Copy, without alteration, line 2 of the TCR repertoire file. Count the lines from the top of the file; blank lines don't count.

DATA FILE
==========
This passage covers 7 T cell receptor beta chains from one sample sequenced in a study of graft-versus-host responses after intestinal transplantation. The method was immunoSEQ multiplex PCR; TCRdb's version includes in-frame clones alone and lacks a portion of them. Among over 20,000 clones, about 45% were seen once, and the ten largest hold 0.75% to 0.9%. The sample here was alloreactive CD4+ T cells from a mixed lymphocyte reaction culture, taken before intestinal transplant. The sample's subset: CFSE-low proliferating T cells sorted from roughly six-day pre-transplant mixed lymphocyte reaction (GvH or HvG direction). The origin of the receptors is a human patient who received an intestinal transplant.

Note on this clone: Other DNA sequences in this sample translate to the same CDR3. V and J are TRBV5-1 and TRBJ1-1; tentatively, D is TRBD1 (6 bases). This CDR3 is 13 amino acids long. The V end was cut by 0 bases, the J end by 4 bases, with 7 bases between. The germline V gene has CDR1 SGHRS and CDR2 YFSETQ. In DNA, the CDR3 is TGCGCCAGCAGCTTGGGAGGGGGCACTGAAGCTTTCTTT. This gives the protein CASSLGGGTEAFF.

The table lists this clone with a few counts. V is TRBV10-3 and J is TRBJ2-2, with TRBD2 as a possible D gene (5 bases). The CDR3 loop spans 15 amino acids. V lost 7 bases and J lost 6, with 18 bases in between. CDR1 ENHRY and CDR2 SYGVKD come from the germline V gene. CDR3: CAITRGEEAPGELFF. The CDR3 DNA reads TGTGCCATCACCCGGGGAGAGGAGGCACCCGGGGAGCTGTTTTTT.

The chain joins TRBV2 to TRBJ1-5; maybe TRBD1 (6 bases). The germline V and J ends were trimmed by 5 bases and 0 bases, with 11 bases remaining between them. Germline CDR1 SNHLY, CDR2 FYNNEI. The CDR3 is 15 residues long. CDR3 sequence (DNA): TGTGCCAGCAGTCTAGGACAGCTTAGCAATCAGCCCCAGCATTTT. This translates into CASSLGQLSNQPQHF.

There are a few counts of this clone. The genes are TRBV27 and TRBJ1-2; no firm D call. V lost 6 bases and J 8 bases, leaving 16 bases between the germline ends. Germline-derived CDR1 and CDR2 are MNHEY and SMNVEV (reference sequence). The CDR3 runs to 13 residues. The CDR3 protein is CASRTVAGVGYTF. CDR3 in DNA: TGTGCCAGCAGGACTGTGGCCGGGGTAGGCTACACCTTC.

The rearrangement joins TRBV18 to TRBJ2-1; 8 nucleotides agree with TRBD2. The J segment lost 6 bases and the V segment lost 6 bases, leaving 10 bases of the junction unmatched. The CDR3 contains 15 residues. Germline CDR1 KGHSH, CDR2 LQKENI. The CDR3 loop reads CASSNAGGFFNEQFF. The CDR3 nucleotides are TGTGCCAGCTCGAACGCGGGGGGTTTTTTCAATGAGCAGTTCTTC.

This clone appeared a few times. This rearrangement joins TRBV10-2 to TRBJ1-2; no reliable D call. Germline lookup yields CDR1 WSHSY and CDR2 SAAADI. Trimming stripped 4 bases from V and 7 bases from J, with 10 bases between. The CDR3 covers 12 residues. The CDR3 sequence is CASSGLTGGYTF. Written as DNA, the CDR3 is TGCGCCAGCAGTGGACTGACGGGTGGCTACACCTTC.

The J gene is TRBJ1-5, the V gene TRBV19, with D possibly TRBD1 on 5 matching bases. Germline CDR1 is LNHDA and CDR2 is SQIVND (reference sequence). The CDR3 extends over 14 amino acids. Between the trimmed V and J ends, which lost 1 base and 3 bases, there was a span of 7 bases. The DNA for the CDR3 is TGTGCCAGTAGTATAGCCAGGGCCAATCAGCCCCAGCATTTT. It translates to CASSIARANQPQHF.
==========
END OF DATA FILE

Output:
Note on this clone: Other DNA sequences in this sample translate to the same CDR3. V and J are TRBV5-1 and TRBJ1-1; tentatively, D is TRBD1 (6 bases). This CDR3 is 13 amino acids long. The V end was cut by 0 bases, the J end by 4 bases, with 7 bases between. The germline V gene has CDR1 SGHRS and CDR2 YFSETQ. In DNA, the CDR3 is TGCGCCAGCAGCTTGGGAGGGGGCACTGAAGCTTTCTTT. This gives the protein CASSLGGGTEAFF.